A Naskapi hunting coat with a French flair

As someone who gets wander the halls of the Minneapolis Institute of Arts on a regular basis, I’ve got to say, the Native American Art galleries just keep looking better and better.

Associate Curator Joe Horse Capture says, thanks to a generous donation from MIA trustee and former Target CEO Bob Uhlrich, the MIA has been able to add several outstanding pieces to its collection.

As we look overall at regional museums that are our peers, the quality of our collection is rising and we’re working our way to the top. There are certain areas of our collection that I look forward to expanding, but certainly in the past few years key acquisitions have dramatically increased the quality of our collection.

One of those recent acquisitions is a Naskapi hunting coat which Horse Capture believes dates back to the mid-18th Century (he’s waiting on the results of pigment tests to confirm this).

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Naskapi – or Innu – hunting coat

Image courtesy of the Minneapolis Institute of Arts

The Naskapi, also known as the Innu, are traditionally located in Canada’s Quebec and Newfoundland/Labrador provinces. Horse Capture says this type of coat was worn by a man hunting caribou, which was considered a holy occupation. Traditional beliefs held that the Lord of the Caribou sent animals from the sacred mountain for hunters to harvest.

The hunter would have a sacred vision in which he would dream specific designs, which he would then share with his wife. She would interpret these designs and embellish them on a coat. This beautifully decorated coat would be worn while he was hunting. This would please the soul of the caribou, so when the caribou was harvested, his soul would go back to the mountain, so the Lord of the Caribou would release more for the people.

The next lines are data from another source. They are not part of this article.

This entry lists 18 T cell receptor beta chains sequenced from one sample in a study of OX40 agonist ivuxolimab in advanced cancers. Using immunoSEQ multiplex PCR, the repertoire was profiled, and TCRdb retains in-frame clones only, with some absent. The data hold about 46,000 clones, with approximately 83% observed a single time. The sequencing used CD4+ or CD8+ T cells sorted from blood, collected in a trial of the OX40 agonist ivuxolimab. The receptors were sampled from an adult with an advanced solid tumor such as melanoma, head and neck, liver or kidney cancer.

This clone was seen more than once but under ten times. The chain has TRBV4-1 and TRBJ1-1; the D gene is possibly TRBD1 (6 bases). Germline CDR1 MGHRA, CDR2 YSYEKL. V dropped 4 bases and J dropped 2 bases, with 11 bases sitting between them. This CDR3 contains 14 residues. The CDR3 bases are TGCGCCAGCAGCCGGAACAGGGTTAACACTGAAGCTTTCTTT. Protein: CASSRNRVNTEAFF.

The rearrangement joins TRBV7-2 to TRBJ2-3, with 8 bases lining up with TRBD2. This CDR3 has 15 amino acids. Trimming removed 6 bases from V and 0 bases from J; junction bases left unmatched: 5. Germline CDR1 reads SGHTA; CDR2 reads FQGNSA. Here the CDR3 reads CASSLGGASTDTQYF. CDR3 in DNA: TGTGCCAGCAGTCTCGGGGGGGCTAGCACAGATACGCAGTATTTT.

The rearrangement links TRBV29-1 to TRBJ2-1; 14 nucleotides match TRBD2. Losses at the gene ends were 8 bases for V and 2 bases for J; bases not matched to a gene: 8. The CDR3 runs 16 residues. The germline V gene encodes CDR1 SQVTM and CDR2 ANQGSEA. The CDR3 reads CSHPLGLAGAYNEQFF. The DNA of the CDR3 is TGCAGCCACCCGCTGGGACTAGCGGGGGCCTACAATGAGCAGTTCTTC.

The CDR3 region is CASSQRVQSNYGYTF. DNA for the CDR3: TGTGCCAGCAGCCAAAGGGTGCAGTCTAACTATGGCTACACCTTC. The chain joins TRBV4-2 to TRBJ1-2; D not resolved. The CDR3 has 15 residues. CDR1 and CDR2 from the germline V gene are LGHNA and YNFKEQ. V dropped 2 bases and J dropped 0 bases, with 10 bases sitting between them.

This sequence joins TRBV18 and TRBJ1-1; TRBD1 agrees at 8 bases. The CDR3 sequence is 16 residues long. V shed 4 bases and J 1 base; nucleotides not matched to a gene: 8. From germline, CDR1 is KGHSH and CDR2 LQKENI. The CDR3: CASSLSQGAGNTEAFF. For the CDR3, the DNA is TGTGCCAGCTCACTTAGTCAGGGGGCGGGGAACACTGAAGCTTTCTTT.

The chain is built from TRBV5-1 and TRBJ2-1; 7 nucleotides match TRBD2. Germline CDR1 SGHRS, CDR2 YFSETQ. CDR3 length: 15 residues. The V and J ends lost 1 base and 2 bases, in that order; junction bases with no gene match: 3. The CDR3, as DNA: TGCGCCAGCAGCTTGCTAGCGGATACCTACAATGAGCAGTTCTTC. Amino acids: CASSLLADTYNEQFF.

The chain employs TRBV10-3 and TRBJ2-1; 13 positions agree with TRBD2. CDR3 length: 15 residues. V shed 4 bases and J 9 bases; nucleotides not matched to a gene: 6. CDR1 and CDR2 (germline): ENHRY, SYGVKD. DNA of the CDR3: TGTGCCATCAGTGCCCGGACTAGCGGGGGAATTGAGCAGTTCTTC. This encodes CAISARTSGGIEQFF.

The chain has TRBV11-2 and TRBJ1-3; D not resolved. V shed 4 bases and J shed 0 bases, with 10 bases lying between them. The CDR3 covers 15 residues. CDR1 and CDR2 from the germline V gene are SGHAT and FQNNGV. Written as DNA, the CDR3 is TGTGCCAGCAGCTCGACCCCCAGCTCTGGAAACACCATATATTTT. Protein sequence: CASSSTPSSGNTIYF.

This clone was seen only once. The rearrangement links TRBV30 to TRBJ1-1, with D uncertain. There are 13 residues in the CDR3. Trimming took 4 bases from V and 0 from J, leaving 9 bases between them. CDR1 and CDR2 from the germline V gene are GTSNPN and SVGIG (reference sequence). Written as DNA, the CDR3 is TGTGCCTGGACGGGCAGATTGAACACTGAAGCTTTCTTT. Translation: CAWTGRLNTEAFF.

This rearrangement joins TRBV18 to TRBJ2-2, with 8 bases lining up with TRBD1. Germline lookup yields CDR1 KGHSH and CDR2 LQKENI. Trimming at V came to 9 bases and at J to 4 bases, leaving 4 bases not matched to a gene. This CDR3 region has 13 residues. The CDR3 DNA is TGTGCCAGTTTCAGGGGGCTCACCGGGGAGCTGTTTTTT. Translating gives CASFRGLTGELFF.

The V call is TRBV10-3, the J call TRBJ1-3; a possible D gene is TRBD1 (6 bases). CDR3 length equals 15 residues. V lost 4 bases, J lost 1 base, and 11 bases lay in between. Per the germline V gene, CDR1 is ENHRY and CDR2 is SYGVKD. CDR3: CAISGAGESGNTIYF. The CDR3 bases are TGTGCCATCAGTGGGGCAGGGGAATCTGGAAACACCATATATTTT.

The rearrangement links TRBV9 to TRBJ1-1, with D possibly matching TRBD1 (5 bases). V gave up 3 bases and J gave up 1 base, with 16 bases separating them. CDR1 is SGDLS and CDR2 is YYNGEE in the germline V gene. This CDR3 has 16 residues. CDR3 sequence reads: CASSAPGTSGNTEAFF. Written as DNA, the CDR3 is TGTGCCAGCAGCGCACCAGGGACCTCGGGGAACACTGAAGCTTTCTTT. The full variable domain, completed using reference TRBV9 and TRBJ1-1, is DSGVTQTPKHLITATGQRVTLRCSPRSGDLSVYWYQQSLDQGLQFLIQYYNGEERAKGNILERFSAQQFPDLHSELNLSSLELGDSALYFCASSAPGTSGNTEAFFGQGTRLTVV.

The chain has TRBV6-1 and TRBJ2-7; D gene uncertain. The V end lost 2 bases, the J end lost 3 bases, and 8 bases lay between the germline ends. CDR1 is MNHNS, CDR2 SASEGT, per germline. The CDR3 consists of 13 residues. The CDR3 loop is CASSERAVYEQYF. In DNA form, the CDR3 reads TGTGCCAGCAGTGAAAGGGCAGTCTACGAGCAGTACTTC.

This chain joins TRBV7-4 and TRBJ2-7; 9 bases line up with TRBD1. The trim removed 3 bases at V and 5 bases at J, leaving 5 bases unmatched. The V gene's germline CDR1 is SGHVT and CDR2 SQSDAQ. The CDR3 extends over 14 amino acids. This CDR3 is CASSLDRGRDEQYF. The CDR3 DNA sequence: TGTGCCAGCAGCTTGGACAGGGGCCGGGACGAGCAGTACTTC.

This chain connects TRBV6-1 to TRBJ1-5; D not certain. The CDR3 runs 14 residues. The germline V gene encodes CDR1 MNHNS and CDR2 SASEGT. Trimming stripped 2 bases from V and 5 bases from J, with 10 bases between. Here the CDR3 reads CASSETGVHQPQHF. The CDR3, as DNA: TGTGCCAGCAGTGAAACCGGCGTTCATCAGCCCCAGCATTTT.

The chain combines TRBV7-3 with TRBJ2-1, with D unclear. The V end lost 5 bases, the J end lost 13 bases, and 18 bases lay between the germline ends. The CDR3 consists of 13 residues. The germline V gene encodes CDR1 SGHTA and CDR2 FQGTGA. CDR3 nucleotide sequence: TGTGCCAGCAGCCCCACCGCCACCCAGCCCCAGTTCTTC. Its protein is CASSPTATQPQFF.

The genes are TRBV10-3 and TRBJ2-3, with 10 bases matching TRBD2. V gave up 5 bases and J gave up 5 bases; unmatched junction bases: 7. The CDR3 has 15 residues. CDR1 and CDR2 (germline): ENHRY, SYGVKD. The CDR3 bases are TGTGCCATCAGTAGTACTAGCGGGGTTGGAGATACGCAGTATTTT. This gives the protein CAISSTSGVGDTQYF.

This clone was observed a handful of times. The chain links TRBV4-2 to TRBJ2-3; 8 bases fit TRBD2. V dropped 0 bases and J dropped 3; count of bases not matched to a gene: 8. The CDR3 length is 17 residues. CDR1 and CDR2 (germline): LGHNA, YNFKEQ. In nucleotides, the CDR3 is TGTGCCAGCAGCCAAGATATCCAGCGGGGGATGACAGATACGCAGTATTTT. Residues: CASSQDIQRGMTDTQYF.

In other words, a failure to respect the caribou would mean fewer caribou for the Naskapi people in the future.(Editor’s note: see comments)

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Naskapi women would incorporate designs their husband saw in dreams into the designs of hunting coats.

Image courtesy of the Minneapolis Institute of Arts

Once the hunting season was over, the coat’s sacred power would fade and the coats were often traded or sold to the French, in exchange for French garments such as the “Justaucorps.” Horse Capture says you can see the influence of French style on this particular hunting coat.

The French had already been in the area for years. As this type of coat (justaucorps) was traded with the Naskapi, the women began using it as inspiration for their own garments.

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As Native Americans and French settlers traded, Naskapi women began incorporating French fashion elements into their own work.

Image courtesy of the Minneapolis Institute of Arts

Horse Capture says of the 60 or so similar hunting coats in collections around the world, this is the finest example to appear on the market in the past ten years.

  • MuseumNative

    “In other words, a failure to respect the caribou would mean fewer caribou for the Naskapi people in the future.”

    Are these your own interpretations or is this a Naskapi perspective? Why would you suppose the negative is true when the intent is simply a thankgiving and paying respect for what was given?

  • Marianne Combs

    MuseumNative – Good point. That was my interpretation of the story, and after conferring with Joe Horse Capture, we agreed that I should strike it. Apologies!

  • http://naskapinews.com Naskapi

    Another small correction; the Naskapi and the Innu are two different people.

    The Innu are also called Montagnais, and traditionally had contact with the French along the St. Lawrence.

    The Naskapi are also called Iyuu (both Innu and Iyuu mean “person”, in their respective languages), and mainly inhabited the interior of Quebec, and traded with the Hudson Bay Company in the north.